In my last post I said I would post some more pictures of Santa Maria in Ara Coeli. The Church does not look like much from the street 124 steps below its porch. Inside, however, is a different story. There is plenty of interest, especially for a Franciscan, the Church being the medieval generalate house for the Order. Our focus here, though, is the Battle of Lepanto.
This is the interior wall of the front of the Church:
The central stone panel in the lower half of the photograph contains an inscription commemorating The Battle of Lepanto. Click on the photo above for a better look. The inscription tranlsates: Continue reading →
I am off to the airport in about an hour. This morning we took this picture of the community in Via Boccea. Father Settimio is the suprerior of the house (the very tall one in the middle). If you would like to see the state of Fra Giles’ balding head, click on the pic for a better look.
Yesterday the said Fra Giles and I went into Rome and visited a few churches. We also ate lunch at Santa Maria Maggiore with the friars there. Fra Giles was asking about everyone in America. He says hello to the locals.
One of the churches we visited yesterday was Santa Maria in Ara Coeli (Saint Mary of the Altar of Heaven), which an ancient church built on one of the tallest hills in Rome over the ruins of the Roman temple of Juno Moneta. I will more into the history of the Church in the next post. My main interest in this Church, which I had never visited before, is two: 1) It is the ancient Roman headquarters for the Franciscans; 2) It contains a huge memorial of the Battle of Lepanto.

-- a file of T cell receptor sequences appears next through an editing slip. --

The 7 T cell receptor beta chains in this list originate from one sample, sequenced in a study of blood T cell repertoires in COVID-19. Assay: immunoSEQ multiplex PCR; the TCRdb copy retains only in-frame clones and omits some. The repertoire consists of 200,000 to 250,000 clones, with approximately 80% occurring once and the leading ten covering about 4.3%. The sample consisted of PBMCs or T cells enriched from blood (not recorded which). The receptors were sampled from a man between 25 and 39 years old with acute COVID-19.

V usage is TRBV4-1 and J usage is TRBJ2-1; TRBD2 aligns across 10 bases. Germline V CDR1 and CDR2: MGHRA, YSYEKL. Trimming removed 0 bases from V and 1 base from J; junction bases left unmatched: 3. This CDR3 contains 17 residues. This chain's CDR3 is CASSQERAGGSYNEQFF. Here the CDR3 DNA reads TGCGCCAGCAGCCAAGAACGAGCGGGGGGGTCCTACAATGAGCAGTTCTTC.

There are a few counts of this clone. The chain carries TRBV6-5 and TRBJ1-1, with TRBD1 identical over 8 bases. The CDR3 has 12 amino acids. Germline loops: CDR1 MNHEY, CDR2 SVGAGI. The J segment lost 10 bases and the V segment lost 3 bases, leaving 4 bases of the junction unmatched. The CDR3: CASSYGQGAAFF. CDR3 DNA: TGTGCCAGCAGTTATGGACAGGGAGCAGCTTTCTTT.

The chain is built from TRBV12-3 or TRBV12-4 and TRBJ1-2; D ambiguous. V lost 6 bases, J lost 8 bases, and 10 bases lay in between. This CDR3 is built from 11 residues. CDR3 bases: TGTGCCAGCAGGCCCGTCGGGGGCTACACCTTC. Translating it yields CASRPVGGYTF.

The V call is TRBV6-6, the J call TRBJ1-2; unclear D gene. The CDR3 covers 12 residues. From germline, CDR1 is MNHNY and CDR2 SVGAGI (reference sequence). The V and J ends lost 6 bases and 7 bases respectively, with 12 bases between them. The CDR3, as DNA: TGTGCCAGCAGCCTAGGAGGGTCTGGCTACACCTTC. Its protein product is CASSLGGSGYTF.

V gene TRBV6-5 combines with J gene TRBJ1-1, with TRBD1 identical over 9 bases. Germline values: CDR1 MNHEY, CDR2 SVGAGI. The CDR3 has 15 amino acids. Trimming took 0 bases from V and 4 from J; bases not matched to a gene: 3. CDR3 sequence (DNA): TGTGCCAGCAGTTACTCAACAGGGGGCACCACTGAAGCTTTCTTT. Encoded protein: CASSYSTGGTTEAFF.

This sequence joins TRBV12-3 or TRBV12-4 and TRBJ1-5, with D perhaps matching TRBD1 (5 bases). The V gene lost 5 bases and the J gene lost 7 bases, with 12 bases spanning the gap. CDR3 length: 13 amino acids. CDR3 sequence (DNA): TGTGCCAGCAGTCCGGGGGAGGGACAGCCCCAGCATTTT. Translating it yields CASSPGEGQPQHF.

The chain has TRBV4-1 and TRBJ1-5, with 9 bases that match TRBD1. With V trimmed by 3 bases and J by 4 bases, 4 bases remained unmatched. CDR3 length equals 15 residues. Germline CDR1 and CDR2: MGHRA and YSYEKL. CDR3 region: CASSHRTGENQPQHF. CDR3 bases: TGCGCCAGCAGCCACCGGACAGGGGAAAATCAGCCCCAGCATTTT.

In 1571, Santa Maria in Aracoeli hosted the celebrations honoring Marcantonio Colonna after the victorious Battle of Lepanto over the Turkish fleet. Marking this occasion, the compartmented ceiling was gilded and painted (finished 1575), to thank the Blessed Virgin for the victory.
Here is a little taste of some of the pictures I will be posting over the next few days.
This is the best shot I could get of the whole ceiling (click on the image for a larger version):
I just posted an entry on a tragic Holy Week real estate deal on AirMaria, and that has provoked some further reflection on my part. Holy Monday is a time to reflect humbly upon our own sinful betrayal of Jesus Christ.
The Church Militant is fighting for its identity. Leon Podles argues that our Church has been feminized and emasculated. It has become, in his words, the Church Impotent.
The closing of our Churches has many causes, and I am not here to play the blame game; however, this tragedy is reflective of the loss of our missionary spirit, and the sacrificial spirit of Holy Week. So now we can celebrate Holy Week by buying a closed Church . . . and do what with it? Partition it into an upscale apartment, like the one in the picture above? Or how about a garden show, like the one below?